5 Workplace Traits That Are Holding You Back
You may have heard the saying, "what got you here won't get you there." It's a common phrase (and the title of a book by Marshall Goldsmith), but have you slowed down to really think about what it means? In today's changing work environment, adaptability is crucial for pushing your career and making moves in your field. I've worked with many, many professionals, and I've noticed a few warning signs that indicate that you may be accidentally hurting your own growth.
You need everyone to know you’re the smartest one in the room.
Once I was interviewing a candidate for a position at my company, and even though their resume had relevant experience that got them in the door, none of that mattered when they started to actually talk to me. This person interrupted me constantly, talking over me even as I was giving them feedback or a suggestion. I was the person interviewing them, and they still felt like they had to talk over me to announce their intelligence. In reality, their resume had already demonstrated that they were educated enough for the job, and all their interrupting did was convince me they were a bad cultural fit.
You need to win, and you don’t care who gets hurt.
We all want to get ahead in our careers, but doing that at the expense of our working relationships isn’t worth it. Throwing someone under the bus, blaming others, and using negative talk to get yourself ahead isn’t effective, and it isn’t ethical. I’m not arguing that there aren’t high-level executives who do this; I think we’ve all seen that. But that behavior isn’t sustainable, and invariably people will see your bad attitude and be less willing to promote you or work with you.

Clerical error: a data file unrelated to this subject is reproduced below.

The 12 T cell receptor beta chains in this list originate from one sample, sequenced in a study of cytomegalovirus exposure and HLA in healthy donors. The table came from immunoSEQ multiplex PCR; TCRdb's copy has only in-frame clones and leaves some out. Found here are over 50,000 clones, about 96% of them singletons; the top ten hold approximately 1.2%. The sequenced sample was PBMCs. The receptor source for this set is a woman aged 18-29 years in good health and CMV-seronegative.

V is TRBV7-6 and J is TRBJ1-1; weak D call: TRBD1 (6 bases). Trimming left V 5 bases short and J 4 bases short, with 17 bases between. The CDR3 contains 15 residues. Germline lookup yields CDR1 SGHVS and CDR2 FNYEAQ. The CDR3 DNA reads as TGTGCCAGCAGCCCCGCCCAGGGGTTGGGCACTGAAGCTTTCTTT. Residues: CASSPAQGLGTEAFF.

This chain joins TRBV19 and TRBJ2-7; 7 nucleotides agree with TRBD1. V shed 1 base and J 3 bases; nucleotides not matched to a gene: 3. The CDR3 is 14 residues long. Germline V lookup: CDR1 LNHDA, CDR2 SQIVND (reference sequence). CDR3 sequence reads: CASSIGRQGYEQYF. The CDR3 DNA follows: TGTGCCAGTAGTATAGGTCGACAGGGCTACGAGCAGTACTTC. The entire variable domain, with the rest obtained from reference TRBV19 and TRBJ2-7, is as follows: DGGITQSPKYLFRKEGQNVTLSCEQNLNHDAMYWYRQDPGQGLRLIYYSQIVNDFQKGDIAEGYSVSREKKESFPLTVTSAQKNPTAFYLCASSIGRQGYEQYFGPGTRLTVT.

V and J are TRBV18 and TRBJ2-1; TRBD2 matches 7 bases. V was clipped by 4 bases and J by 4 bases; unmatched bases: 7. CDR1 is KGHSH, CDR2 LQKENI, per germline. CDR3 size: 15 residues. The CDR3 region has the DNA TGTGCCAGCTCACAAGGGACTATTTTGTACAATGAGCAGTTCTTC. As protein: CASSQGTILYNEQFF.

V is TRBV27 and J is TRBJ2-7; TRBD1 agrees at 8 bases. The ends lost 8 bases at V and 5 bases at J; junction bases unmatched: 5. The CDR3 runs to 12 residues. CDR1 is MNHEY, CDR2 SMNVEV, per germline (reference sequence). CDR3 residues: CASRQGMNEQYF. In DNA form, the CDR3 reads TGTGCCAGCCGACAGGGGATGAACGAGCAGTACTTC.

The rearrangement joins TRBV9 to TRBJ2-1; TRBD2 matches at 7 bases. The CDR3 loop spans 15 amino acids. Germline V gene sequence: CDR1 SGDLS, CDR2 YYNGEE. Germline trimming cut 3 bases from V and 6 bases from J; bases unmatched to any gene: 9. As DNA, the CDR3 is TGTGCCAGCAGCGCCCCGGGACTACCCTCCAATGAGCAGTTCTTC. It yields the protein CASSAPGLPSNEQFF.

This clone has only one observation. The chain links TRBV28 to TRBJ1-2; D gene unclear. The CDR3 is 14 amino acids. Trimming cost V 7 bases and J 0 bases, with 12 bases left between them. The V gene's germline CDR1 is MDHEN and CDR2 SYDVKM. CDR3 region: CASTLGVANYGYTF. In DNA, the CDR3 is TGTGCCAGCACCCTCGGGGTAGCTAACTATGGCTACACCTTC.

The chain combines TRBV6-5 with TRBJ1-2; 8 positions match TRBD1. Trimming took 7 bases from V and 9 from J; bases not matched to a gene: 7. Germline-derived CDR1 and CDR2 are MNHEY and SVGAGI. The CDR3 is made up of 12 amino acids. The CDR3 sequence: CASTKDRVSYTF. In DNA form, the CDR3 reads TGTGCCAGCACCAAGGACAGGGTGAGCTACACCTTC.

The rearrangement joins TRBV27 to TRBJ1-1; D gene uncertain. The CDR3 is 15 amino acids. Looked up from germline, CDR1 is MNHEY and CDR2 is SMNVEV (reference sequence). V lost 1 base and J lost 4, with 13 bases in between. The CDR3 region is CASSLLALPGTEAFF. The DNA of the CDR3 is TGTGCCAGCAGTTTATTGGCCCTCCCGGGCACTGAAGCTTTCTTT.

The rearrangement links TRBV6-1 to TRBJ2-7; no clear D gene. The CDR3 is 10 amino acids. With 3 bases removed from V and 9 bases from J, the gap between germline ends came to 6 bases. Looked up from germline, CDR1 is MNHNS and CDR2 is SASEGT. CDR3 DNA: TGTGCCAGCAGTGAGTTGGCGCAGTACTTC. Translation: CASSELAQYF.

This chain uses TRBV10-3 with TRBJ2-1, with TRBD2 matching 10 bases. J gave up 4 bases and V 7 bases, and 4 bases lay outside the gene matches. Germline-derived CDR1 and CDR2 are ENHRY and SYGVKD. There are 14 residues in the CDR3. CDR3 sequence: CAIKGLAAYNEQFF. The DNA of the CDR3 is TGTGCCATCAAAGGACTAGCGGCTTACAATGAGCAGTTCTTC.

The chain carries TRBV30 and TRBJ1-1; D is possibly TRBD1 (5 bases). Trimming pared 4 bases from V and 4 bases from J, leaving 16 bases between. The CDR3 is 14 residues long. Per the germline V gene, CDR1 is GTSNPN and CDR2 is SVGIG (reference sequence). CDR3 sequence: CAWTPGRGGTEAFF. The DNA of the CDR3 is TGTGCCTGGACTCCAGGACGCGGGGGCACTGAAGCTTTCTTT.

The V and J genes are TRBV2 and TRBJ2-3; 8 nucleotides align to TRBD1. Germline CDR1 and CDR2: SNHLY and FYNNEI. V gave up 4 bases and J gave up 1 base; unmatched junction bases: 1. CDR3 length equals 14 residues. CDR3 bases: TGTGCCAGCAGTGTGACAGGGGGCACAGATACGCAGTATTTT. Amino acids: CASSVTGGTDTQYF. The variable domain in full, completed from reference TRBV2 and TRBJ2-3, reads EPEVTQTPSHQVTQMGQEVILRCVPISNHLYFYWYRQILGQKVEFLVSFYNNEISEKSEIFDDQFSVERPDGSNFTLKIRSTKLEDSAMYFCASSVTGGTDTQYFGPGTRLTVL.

You pass judgment.
Everyone makes mistakes, but in our working lives, we should aim to be compassionate and laid back about the mistakes made by others. You don’t need to point a finger the minute someone else is in the wrong, and you certainly don’t need to jump down anyone’s throat for it. If you work on a high-pressure team, being quick to anger can sometimes come with the turf. Everyone is stressed out. But take a minute to respond to mistakes without judgment, and people will remember your even-temper and your restraint.
You add too much value.
This might sound strange, but being too helpful and having too many ideas can be a detriment to your career. You know when someone is giving a presentation, and then someone else brings up an idea or points something out, and then suddenly that person is suddenly the one giving the lecture? There's a time and a place for commenting and adding value, but don’t monopolize, and be sure you’re doing as much listening as you are commenting.
You give destructive feedback.
I have a few colleagues who are in the “scorched-earth” school of constructive feedback, and while some people appreciate bluntness, it’s important not to tear someone down when you’re giving critique. Remember that good feedback is constructive, and feedback that’s too harsh isn’t going to help anyone. Plus, it makes you look like a bully. A little sugar on top never hurts when you’re giving advice.
Do you see yourself in any of these traits? We all do them from time to time, but a pattern of any of these behaviors might be the thing that's holding you back from getting that seat at the table. Want to dig deeper into your specific situation? Let's connect! Throw a one-on-one on my calendar, and let's get started with your game plan.